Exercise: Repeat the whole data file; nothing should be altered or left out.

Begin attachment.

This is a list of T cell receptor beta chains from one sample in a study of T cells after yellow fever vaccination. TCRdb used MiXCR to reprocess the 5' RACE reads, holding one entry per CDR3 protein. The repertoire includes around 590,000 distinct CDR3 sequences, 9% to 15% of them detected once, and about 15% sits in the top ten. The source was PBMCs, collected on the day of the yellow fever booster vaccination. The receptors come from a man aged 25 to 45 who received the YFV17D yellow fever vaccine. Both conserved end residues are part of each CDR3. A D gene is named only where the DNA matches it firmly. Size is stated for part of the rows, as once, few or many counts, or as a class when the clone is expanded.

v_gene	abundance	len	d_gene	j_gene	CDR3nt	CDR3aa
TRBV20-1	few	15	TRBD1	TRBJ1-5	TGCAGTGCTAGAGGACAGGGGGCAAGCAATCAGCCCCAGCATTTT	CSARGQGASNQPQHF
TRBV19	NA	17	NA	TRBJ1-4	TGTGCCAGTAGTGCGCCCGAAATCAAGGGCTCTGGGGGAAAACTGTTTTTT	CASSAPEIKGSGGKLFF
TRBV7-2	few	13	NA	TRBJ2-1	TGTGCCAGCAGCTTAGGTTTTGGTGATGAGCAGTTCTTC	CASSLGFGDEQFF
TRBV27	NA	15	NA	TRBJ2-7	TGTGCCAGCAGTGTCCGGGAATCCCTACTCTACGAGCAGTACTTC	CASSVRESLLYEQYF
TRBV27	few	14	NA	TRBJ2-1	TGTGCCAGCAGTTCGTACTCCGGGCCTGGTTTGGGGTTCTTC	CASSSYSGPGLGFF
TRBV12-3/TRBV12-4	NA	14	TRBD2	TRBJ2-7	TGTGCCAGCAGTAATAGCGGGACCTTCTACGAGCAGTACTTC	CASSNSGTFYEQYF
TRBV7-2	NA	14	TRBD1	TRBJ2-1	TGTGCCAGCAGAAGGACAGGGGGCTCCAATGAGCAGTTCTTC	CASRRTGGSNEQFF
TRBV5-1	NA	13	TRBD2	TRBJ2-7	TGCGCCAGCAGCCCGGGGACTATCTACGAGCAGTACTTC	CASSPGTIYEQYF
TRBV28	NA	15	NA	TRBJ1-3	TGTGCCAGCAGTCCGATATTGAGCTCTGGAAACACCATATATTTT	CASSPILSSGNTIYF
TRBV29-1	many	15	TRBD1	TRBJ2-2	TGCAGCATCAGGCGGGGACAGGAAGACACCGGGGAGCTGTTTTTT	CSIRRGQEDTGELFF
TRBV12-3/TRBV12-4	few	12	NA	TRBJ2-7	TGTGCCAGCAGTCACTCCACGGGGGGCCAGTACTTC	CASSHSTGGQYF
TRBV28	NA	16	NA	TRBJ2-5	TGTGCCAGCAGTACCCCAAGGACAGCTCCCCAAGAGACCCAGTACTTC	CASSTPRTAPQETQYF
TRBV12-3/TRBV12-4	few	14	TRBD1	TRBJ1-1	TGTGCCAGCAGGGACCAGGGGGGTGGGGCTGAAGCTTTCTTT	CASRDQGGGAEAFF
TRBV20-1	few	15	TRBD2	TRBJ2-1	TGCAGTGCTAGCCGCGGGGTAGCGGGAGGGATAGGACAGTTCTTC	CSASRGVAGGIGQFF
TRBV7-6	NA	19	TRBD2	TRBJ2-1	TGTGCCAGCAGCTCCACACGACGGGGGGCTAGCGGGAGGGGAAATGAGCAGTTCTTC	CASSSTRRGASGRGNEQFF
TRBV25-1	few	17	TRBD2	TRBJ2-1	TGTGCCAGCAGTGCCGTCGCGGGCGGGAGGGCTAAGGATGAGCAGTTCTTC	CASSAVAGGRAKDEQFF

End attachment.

This is a list of T cell receptor beta chains from one sample in a study of T cells after yellow fever vaccination. TCRdb used MiXCR to reprocess the 5' RACE reads, holding one entry per CDR3 protein. The repertoire includes around 590,000 distinct CDR3 sequences, 9% to 15% of them detected once, and about 15% sits in the top ten. The source was PBMCs, collected on the day of the yellow fever booster vaccination. The receptors come from a man aged 25 to 45 who received the YFV17D yellow fever vaccine. Both conserved end residues are part of each CDR3. A D gene is named only where the DNA matches it firmly. Size is stated for part of the rows, as once, few or many counts, or as a class when the clone is expanded.

v_gene	abundance	len	d_gene	j_gene	CDR3nt	CDR3aa
TRBV20-1	few	15	TRBD1	TRBJ1-5	TGCAGTGCTAGAGGACAGGGGGCAAGCAATCAGCCCCAGCATTTT	CSARGQGASNQPQHF
TRBV19	NA	17	NA	TRBJ1-4	TGTGCCAGTAGTGCGCCCGAAATCAAGGGCTCTGGGGGAAAACTGTTTTTT	CASSAPEIKGSGGKLFF
TRBV7-2	few	13	NA	TRBJ2-1	TGTGCCAGCAGCTTAGGTTTTGGTGATGAGCAGTTCTTC	CASSLGFGDEQFF
TRBV27	NA	15	NA	TRBJ2-7	TGTGCCAGCAGTGTCCGGGAATCCCTACTCTACGAGCAGTACTTC	CASSVRESLLYEQYF
TRBV27	few	14	NA	TRBJ2-1	TGTGCCAGCAGTTCGTACTCCGGGCCTGGTTTGGGGTTCTTC	CASSSYSGPGLGFF
TRBV12-3/TRBV12-4	NA	14	TRBD2	TRBJ2-7	TGTGCCAGCAGTAATAGCGGGACCTTCTACGAGCAGTACTTC	CASSNSGTFYEQYF
TRBV7-2	NA	14	TRBD1	TRBJ2-1	TGTGCCAGCAGAAGGACAGGGGGCTCCAATGAGCAGTTCTTC	CASRRTGGSNEQFF
TRBV5-1	NA	13	TRBD2	TRBJ2-7	TGCGCCAGCAGCCCGGGGACTATCTACGAGCAGTACTTC	CASSPGTIYEQYF
TRBV28	NA	15	NA	TRBJ1-3	TGTGCCAGCAGTCCGATATTGAGCTCTGGAAACACCATATATTTT	CASSPILSSGNTIYF
TRBV29-1	many	15	TRBD1	TRBJ2-2	TGCAGCATCAGGCGGGGACAGGAAGACACCGGGGAGCTGTTTTTT	CSIRRGQEDTGELFF
TRBV12-3/TRBV12-4	few	12	NA	TRBJ2-7	TGTGCCAGCAGTCACTCCACGGGGGGCCAGTACTTC	CASSHSTGGQYF
TRBV28	NA	16	NA	TRBJ2-5	TGTGCCAGCAGTACCCCAAGGACAGCTCCCCAAGAGACCCAGTACTTC	CASSTPRTAPQETQYF
TRBV12-3/TRBV12-4	few	14	TRBD1	TRBJ1-1	TGTGCCAGCAGGGACCAGGGGGGTGGGGCTGAAGCTTTCTTT	CASRDQGGGAEAFF
TRBV20-1	few	15	TRBD2	TRBJ2-1	TGCAGTGCTAGCCGCGGGGTAGCGGGAGGGATAGGACAGTTCTTC	CSASRGVAGGIGQFF
TRBV7-6	NA	19	TRBD2	TRBJ2-1	TGTGCCAGCAGCTCCACACGACGGGGGGCTAGCGGGAGGGGAAATGAGCAGTTCTTC	CASSSTRRGASGRGNEQFF
TRBV25-1	few	17	TRBD2	TRBJ2-1	TGTGCCAGCAGTGCCGTCGCGGGCGGGAGGGCTAAGGATGAGCAGTTCTTC	CASSAVAGGRAKDEQFF